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Harder, Howze lead early CA-10 election results
Primary election 1
Incumbent Congressman Josh Harder speaks to supporters in Modesto on election night (ANGELINA MARTIN/The Journal).

Early results from Tuesday’s Presidential Primary Election indicate that Democratic incumbent Josh Harder and Republican challenger Ted Howze will face off in the November general election, once again pitting two Turlock candidates against each other.

It was the second primary election for both Harder and Howze, after the freshman incumbent came in second behind then-Congressman Jeff Denham — who also lived in Turlock at the time — in June 2018 with Howze following closely behind.

As of 11 p.m. Tuesday, 37.7 percent of precincts had partially reported their results: Harder led the way with 38.9 percent of the vote, or 22,567 votes, while Howze trailed by just 428 votes with 38.1 percent of the vote.

Presidential Primary Election Results

As of 11 p.m. Tuesday night


U.S. House of Representatives District 10

Josh Harder (D) 22,567                   38.9%

Ted Howze (R) 22,139                     38.1%


State Assembly District 12

Paul Akinjo (D)  11,906                   31.4%

Heath Flora (R)  26,064                   68.6%


Proposition 13

Yes                         1,533,354             42.9%

No                          2,043,399             57.1%


Superior Court Judge Office 5

John R. Mayne  17,612                   50.9%

Kenneth Hara    8,756                     25.31%

Jared T. Carillo   8,230                     23.79%


Superior Court Judge Office 2

Jeff Mangar        20,891                   58.54%

Colleen Van Egmond       14,794   41.46%

“It’s really encouraging,” Howze said from his election night party at Ten Pin Fun Center in Turlock. “It shows us that we’ve had a big turnout of our supporters which is what we worked for. We knocked on over 65,000 doors, made over 50,000 phone calls and we’ve worked hard for the past two weeks to turn our voters out and get them to actually turn their ballots in, and it looks like tonight we did a pretty good job at doing that.”

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Republican candidate Ted Howze hears from a group of campaign volunteers at Ten Pin Fun Center (ANGELINA MARTIN/The Journal).

Harder hosted an election night party of his own in Modesto, where he was coy to comment on early results. In 2018, a close contest during the primary saw Harder and Howze wait it out for days before it was decided who would move on to face Denham in the general election.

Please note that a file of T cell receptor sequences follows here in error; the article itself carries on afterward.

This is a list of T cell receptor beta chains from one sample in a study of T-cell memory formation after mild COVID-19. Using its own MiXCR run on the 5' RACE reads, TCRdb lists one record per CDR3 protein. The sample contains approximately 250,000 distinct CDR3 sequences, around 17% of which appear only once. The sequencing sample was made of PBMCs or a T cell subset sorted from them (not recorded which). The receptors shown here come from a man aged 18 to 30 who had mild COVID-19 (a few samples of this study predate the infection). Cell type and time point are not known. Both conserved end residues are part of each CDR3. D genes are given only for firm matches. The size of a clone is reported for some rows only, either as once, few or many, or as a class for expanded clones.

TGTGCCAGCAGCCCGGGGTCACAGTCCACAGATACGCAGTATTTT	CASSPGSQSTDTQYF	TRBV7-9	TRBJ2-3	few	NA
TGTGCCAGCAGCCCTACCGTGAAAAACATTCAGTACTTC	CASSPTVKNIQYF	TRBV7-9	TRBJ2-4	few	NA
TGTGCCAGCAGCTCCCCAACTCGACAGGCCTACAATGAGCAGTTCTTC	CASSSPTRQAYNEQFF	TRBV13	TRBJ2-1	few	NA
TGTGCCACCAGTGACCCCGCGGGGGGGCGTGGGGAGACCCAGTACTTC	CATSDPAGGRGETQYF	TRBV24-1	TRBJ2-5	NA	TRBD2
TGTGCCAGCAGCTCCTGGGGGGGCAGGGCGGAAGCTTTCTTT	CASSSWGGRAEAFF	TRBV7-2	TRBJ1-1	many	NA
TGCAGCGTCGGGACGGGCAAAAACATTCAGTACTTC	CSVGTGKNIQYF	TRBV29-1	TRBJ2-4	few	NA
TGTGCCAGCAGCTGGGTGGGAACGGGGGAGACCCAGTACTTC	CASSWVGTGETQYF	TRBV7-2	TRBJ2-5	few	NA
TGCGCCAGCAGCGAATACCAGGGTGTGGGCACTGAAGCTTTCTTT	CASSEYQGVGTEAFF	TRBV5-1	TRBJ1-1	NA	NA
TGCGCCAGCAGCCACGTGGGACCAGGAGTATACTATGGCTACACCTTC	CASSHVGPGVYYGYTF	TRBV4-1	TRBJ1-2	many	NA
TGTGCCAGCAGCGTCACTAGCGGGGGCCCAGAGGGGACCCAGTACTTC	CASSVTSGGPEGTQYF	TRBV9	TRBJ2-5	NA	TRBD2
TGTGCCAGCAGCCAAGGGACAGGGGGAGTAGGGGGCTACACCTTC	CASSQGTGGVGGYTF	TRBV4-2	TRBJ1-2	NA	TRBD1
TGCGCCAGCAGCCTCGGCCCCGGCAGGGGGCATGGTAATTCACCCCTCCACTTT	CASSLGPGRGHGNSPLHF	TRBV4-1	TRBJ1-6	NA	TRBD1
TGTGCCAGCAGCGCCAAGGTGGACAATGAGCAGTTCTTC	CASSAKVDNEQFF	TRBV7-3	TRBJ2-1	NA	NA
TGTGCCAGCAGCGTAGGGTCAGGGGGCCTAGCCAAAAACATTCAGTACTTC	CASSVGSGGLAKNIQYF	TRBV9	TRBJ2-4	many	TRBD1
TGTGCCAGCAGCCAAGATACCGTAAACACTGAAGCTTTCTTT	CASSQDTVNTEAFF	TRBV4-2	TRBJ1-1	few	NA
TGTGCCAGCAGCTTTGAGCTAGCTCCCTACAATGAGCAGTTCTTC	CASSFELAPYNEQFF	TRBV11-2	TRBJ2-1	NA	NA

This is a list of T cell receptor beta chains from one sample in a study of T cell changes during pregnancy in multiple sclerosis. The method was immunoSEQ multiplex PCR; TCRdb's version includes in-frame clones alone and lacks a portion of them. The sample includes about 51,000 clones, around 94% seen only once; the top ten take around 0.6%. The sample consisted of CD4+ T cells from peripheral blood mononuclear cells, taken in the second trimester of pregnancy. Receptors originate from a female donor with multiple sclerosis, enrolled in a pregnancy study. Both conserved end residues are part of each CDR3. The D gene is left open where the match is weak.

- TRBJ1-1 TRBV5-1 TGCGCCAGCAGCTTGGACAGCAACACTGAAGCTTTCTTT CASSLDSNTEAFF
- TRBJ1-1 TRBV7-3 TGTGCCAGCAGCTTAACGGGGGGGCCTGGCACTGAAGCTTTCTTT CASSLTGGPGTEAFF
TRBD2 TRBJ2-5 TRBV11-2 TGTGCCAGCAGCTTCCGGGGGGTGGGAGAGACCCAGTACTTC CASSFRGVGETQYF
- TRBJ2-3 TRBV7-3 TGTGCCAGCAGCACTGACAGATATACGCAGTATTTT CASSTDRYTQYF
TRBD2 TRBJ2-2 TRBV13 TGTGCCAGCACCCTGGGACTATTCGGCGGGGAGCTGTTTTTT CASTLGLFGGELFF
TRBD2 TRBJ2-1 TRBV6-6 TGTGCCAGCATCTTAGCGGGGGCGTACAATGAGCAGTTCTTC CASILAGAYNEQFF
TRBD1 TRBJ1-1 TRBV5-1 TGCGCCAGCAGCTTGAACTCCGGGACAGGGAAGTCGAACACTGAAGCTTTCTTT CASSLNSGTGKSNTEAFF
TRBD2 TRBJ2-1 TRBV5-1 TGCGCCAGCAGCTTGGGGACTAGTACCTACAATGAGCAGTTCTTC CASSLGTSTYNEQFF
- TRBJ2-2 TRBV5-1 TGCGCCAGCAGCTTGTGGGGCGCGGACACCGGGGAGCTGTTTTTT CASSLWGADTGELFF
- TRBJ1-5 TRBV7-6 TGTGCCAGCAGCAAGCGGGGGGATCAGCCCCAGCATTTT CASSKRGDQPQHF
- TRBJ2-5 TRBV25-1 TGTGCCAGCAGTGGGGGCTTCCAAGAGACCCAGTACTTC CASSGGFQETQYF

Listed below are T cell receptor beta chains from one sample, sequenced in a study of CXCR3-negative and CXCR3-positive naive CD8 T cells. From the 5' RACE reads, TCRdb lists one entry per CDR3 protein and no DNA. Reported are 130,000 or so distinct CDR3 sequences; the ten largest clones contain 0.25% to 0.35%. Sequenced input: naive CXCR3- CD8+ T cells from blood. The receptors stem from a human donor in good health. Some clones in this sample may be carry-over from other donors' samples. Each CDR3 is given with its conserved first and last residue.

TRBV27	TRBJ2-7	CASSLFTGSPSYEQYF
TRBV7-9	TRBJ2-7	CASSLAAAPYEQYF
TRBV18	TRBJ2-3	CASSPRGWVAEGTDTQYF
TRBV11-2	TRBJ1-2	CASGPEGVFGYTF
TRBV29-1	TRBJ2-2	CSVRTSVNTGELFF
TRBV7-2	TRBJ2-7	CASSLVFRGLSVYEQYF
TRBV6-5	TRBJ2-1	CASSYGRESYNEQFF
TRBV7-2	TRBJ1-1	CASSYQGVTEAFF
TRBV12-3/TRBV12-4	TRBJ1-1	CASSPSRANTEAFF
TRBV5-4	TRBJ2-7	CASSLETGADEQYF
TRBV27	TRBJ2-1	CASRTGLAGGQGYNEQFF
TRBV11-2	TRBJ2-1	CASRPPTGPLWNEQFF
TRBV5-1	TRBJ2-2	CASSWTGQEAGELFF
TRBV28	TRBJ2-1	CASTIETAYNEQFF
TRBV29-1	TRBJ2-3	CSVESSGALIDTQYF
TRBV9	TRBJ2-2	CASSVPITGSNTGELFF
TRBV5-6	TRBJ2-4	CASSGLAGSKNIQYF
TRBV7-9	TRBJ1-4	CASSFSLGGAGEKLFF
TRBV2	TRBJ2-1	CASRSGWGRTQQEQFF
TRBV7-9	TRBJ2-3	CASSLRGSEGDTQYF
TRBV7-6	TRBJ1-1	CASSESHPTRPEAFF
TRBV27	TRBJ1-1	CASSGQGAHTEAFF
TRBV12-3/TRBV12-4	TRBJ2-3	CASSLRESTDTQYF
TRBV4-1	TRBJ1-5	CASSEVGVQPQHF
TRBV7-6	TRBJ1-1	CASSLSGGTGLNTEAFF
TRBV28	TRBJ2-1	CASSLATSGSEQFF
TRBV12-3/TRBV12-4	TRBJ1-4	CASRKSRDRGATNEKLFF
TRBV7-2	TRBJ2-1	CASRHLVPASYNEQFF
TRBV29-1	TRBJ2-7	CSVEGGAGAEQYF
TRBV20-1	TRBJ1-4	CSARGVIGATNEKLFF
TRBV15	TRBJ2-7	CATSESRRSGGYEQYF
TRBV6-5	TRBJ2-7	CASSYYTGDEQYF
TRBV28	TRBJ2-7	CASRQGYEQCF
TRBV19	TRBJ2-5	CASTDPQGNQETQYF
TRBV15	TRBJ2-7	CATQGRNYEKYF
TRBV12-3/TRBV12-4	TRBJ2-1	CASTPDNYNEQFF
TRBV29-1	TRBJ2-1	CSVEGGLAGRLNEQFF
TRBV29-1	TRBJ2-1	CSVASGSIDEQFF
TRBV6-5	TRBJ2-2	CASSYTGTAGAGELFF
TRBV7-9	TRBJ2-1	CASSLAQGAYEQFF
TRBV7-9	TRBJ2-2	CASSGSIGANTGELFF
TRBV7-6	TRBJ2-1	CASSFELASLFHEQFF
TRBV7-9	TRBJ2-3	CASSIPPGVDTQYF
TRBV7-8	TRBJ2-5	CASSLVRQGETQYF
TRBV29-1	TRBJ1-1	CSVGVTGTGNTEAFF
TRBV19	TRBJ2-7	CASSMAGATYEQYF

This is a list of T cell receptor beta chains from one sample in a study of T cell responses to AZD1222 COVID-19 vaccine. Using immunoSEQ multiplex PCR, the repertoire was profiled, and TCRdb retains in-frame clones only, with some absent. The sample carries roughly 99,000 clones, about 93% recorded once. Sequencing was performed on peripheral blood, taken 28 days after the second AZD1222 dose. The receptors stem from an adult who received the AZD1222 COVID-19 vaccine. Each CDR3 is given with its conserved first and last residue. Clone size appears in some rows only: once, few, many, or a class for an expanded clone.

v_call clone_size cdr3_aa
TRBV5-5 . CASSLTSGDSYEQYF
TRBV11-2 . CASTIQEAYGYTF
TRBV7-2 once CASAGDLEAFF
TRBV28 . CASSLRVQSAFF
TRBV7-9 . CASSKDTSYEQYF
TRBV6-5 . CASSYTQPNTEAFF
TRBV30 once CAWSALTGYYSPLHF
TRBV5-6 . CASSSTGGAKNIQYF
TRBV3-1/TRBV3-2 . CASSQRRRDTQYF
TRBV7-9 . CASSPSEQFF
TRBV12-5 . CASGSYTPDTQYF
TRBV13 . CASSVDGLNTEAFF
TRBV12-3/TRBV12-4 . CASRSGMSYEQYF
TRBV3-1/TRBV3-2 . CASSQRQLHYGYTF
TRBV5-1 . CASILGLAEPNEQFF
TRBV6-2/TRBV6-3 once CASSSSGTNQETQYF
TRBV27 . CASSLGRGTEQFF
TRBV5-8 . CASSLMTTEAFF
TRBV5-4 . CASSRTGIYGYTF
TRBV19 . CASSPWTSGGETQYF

“We’ll see,” Harder said. “I think in California we had about half the votes counted in 2018 on election night in this district. I think there’s a lot more left to come, so we’ll see. No matter who our opponent ends up being, I think it’s going to be all about the energy and the dynamism of the grassroots folks that you’ve seen tonight.”

Following behind Harder and Howze in the preliminary results Tuesday night were Republicans Bob Elliot with 14.7 percent of the vote (8,512 votes) and Marla Sousa Livengood with 3.4 percent of the vote (1,973 votes). Democrat Mike Barkley captured three percent of the vote (1,712 votes) while fellow Democrat Ryan Blevins grabbed 1,130 votes (1.9 percent) in his first-ever election.

In Stanislaus County, Howze led with 18,101 votes (40.5 percent) compared to Harder’s 17,792 votes (39.81 percent). Both ran for Congress for the first time in 2018 and shared the differences between their campaigns then and now.

“Now I’ve had the opportunity to run on my record,” Harder said, touting his record as the most bipartisan member of Congress and the critical passage of legislation to provide funding for water storage. “I think that’s the record we’re going to take all the way to November.”

Howze said he feels more experienced this time around, and that going from third place in the 2018 primary to the strong start in Tuesday’s preliminary results was “surreal.”

“The first time we worked really hard, but we didn’t know all the ins and outs of a first-time congressional candidate,” he said. “This time we hired a professional staff, we’ve had good management and we’ve coupled all that great work ethic with some guidance so I think that’s worked out.”

As of the preliminary results, Democrats had received 43.8 percent of District 10 votes, while Republicans grabbed just over 56 percent. Tuesday night’s early results will fluctuate as more ballots are counted; historically, Republicans have voted early in greater numbers than Democrats, and many with Democratic ballots likely voted at the polls while waiting to see what presidential candidates were still in the race.

Still, Howze and Harder are both confident they’ll advance to November and plan to campaign on issues important to the Valley. Harder hopes to continue his focus on healthcare, job creation and water, he said.

“I think people are united on the issues that really matter most,” Harder said. “I think we’ve delivered as much as we can on those issues in the first year in office, and we have to continue that record over the next nine months and I think that’s what it’s going to come down to.”

Some of the most important issues facing the area that Howze plans to emphasize in his campaign include securing the nation’s borders, the rising cost of living and healthcare as well. The Republican has earned the endorsement of 10 of the district’s 13 elected mayors and hopes it can propel him into the House.

“That tells you that the people who have the most direct influence over local residents’ daily quality of life say they want to work with Ted Howze, so we’re going to continue to push that as a positive message,” Howze said. “I’m really proud that we’ve run a positive campaign and we’re going to try and stick to that.”

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